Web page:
Neither teachers nor pupils usually dare to say that they’re bored. And even if a teacher knows this, he can’t usually face up to it and deal with it. So you should realize that if you speak the truth to a teacher in one way or another, he will be influenced, even if he doesn’t show it at the time.

Truth can be told in many ways.

Illustration from 'Advice to Little Girls,' Mark Twain's irreverent encouragement of girls to think independently rather than blindly obey social mores. Click image for more.

When honesty alone is not enough, Hansen and Jensen presage James Murphy’s modern aphorism that “the best way to complain is to make things” and speak to the power of action, the other key element of influence:

If being honest doesn’t work and all your suggestions get talked to death, then act to show that you mean what you say… The best way to act is to simply do what you’ve talked about for so long. If there are things you’ve wanted to introduce into school — whether in lessons, in breaks or after school — and you’ve been refused, start them by yourselves.

Noting how difficult it is to influence someone who is afraid of you — something David Foster Wallace would capture beautifully decades later in his spectacular definition of what makes a great leader — Hansen and Jensen write:

Most bad and authoritarian teachers are tied up in knots or afraid of something or other. They’re often afraid of their pupils and think they have to appear strict and unapproachable. They’re afraid that the pupils may be right and that they may be wrong. They’re afraid that there’ll be chaos if they give up their power and authority.

This fear arises because they don’t believe in other people’s ability to organize themselves and find their own solutions to problems. This lack of faith in others may be due to a lack of belief in themselves. They’re insecure and have to rely on their authority all the time.

[…]

If your teacher is frightened of you and therefore afraid of doing anything new with you, he’s usually very hard to influence. In order to influence each other, it’s necessary to feel reasonably secure. So to influence a frightened teacher, make him feel secure. Show him you’re willing to cooperate. Give him a real chance to explain what he’s trying to do. If you ask to do new things, explain that this is not in order to test him out, but so that everybody can be freer and therefore enjoy themselves more. Once he realizes that in some situations things can be done in a different and freer way than he has known so far, it may be possible to make some progress.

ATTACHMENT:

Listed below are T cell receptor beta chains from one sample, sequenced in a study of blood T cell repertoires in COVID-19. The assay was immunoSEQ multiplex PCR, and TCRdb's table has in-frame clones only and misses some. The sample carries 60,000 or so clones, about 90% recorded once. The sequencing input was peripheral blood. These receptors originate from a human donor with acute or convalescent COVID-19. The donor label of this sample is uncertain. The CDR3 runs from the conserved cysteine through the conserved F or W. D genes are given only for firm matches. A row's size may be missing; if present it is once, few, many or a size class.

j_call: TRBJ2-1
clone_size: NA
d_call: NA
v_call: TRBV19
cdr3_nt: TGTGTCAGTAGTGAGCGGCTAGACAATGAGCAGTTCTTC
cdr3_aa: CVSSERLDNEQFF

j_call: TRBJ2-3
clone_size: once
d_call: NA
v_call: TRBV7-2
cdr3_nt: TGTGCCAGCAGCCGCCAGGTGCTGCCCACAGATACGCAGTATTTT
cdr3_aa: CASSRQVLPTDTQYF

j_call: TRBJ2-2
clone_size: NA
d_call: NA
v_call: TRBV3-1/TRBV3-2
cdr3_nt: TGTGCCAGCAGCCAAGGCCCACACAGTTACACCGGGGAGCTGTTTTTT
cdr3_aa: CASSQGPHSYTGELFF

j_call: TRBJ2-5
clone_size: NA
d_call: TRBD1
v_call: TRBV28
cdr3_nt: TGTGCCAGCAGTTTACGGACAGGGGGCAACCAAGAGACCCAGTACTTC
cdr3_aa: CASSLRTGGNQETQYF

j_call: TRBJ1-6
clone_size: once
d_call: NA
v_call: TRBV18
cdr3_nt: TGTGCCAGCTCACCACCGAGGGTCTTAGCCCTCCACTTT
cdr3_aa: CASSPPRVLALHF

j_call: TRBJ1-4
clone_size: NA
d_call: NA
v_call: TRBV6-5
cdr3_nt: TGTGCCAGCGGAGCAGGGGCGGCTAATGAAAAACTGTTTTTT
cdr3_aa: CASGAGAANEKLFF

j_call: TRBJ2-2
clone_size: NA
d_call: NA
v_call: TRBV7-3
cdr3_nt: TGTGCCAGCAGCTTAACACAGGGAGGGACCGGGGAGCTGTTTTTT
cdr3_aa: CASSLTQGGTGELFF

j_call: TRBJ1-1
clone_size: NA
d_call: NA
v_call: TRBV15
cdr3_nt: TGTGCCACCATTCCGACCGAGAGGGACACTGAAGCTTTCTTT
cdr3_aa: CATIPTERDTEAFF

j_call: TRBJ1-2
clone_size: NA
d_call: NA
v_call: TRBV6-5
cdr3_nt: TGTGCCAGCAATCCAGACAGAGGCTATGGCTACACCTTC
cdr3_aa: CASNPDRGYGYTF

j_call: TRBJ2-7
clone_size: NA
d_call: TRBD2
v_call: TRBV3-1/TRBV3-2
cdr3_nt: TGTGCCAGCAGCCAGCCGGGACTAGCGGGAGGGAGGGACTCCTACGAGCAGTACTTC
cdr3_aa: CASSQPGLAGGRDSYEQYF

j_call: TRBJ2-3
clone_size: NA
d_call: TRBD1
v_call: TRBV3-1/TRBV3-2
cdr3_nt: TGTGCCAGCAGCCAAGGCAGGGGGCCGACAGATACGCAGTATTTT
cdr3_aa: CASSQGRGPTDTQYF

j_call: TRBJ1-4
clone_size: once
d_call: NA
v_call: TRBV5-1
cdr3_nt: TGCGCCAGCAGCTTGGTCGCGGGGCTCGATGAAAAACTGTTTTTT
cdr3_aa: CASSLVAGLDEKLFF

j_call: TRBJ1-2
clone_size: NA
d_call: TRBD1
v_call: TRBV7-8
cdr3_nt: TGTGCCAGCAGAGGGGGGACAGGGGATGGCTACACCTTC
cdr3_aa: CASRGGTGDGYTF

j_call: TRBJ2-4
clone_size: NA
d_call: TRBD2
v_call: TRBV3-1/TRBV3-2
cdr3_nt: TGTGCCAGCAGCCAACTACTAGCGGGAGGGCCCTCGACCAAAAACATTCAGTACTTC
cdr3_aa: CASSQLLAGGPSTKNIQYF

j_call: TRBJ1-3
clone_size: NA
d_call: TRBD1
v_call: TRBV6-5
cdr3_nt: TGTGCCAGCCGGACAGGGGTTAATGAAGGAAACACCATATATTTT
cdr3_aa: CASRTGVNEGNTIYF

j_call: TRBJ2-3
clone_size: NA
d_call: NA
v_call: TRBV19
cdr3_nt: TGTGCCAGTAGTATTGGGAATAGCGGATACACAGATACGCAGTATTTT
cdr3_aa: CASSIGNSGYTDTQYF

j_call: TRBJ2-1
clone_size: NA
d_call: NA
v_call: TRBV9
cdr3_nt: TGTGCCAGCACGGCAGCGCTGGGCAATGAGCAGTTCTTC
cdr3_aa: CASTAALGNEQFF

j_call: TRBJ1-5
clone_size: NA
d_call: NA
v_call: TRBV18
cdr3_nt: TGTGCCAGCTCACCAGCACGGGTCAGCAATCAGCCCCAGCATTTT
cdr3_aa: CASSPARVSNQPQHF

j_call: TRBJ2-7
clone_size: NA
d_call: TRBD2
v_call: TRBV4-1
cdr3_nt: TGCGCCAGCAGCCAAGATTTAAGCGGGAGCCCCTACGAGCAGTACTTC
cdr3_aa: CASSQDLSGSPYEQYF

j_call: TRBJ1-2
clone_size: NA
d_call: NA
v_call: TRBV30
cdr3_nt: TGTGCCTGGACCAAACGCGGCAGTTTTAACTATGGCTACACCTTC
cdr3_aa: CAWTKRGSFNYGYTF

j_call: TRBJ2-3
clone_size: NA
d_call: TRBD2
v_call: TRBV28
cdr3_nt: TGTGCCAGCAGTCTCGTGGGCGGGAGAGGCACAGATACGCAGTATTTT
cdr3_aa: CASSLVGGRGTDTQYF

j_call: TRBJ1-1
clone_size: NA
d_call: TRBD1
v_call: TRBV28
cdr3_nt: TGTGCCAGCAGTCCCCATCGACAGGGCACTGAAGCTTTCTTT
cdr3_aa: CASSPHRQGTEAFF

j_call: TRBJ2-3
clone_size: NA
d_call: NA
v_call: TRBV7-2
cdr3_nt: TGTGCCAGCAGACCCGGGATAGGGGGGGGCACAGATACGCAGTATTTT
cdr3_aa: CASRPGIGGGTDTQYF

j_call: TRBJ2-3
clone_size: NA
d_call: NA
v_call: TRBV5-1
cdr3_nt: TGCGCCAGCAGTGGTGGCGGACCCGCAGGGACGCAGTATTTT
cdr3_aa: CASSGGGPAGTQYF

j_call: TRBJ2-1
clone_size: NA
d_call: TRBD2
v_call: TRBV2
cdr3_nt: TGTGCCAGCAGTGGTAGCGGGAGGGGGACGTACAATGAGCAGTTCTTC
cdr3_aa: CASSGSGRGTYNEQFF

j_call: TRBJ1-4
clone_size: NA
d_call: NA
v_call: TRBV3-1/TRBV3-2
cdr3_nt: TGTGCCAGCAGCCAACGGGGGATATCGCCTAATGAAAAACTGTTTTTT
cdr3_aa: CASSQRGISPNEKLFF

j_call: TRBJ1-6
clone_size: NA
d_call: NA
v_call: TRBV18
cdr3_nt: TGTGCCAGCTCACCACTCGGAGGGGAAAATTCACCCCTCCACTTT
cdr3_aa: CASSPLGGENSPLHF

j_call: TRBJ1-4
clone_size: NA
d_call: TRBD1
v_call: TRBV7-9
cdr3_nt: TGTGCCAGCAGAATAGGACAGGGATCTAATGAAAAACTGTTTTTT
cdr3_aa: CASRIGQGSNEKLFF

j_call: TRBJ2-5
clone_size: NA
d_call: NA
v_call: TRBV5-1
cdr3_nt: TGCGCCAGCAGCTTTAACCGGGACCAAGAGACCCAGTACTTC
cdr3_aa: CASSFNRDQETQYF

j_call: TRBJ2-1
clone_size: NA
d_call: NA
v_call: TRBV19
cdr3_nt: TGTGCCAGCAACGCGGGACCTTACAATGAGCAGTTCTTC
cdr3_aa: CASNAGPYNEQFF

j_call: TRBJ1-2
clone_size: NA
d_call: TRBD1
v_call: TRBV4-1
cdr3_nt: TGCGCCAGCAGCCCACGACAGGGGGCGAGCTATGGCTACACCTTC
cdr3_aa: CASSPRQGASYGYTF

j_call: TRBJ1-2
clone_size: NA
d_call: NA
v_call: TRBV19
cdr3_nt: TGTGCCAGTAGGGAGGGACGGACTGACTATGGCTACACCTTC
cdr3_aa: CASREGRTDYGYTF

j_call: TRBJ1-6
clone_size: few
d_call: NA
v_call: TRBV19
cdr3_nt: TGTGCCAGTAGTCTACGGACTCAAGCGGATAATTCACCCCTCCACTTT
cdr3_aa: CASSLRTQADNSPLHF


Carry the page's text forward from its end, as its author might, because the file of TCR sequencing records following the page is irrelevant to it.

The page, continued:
Teachers who are afraid that things will get chaotic if they take off their masks, their false authority, won’t usually go further than allowing something new “just for once” or “as an experiment”. Make use of this opportunity. If the “experiment” works, the teacher should obviously be willing to do it again.

This principle, of course, applies as much to the dynamics in the classroom as it does to the dynamics at the workplace, in politics, or even in the family — a recurring tendency across much of the advice in the book. They later add:

Democracy is built on action. This doesn’t mean unconsidered actions, but active contributions towards getting things changed. Democracy comes from below.

A section that appears, on the surface, dated is the one about corporal punishment — something long since outlawed in schools, but at the time widely practiced across the school systems of the world. But what makes the discussion of it pertinent is that corporal punishment, an extrinsic motivator using negative reinforcement to promote a desired learning behavior, is simply the flip side of standardized praise for achievement, something widely practiced today and shown to be ineffective in promoting true growth — for the very same reasons that Hansen and Jensen decry corporal punishment, namely the haplessness of extrinsic motivators compared to intrinsic ones and that attention rather than reinforcement produces achievement. They write:

Time and time again it’s been shown that corporal punishment can do serious harm to disturbed, backward or mentally handicapped children. Yet it’s most frequently used on precisely these children. These unfortunate children often show their distress in “abnormal” or “delinquent” behavior. What they want is more attention and encouragement. What they get is a slap or a caning. This can make them even more disturbed and backward — and it isn’t even effective in stopping their “abnormal” behavior.

Corporal punishment isn’t effective on ordinary children either. If a teacher gives you a cuff round the ear (often quite unjustifiably) it doesn’t make you change your attitude and really pay attention: it just makes you resentful. If you get called to the headmaster’s room for a caning you may be a bit afraid and it will hurt for a while. But it doesn’t miraculously make you “see the light” and transform you into a “nicely behaved little boy.” At best it’ll make you try not to get caught again. And when it’s over, the chances are you’ll treat the whole thing as a big joke.

But Hansen and Jensen’s most important point is one of values, encouraging independence of mind and personal integrity — the very capacity Jeanette Winterson argued so beautifully that art helps us cultivate. They write:

Don’t blindly accept the values of grown-ups. Think things out for yourself and base your judgement on what you really believe.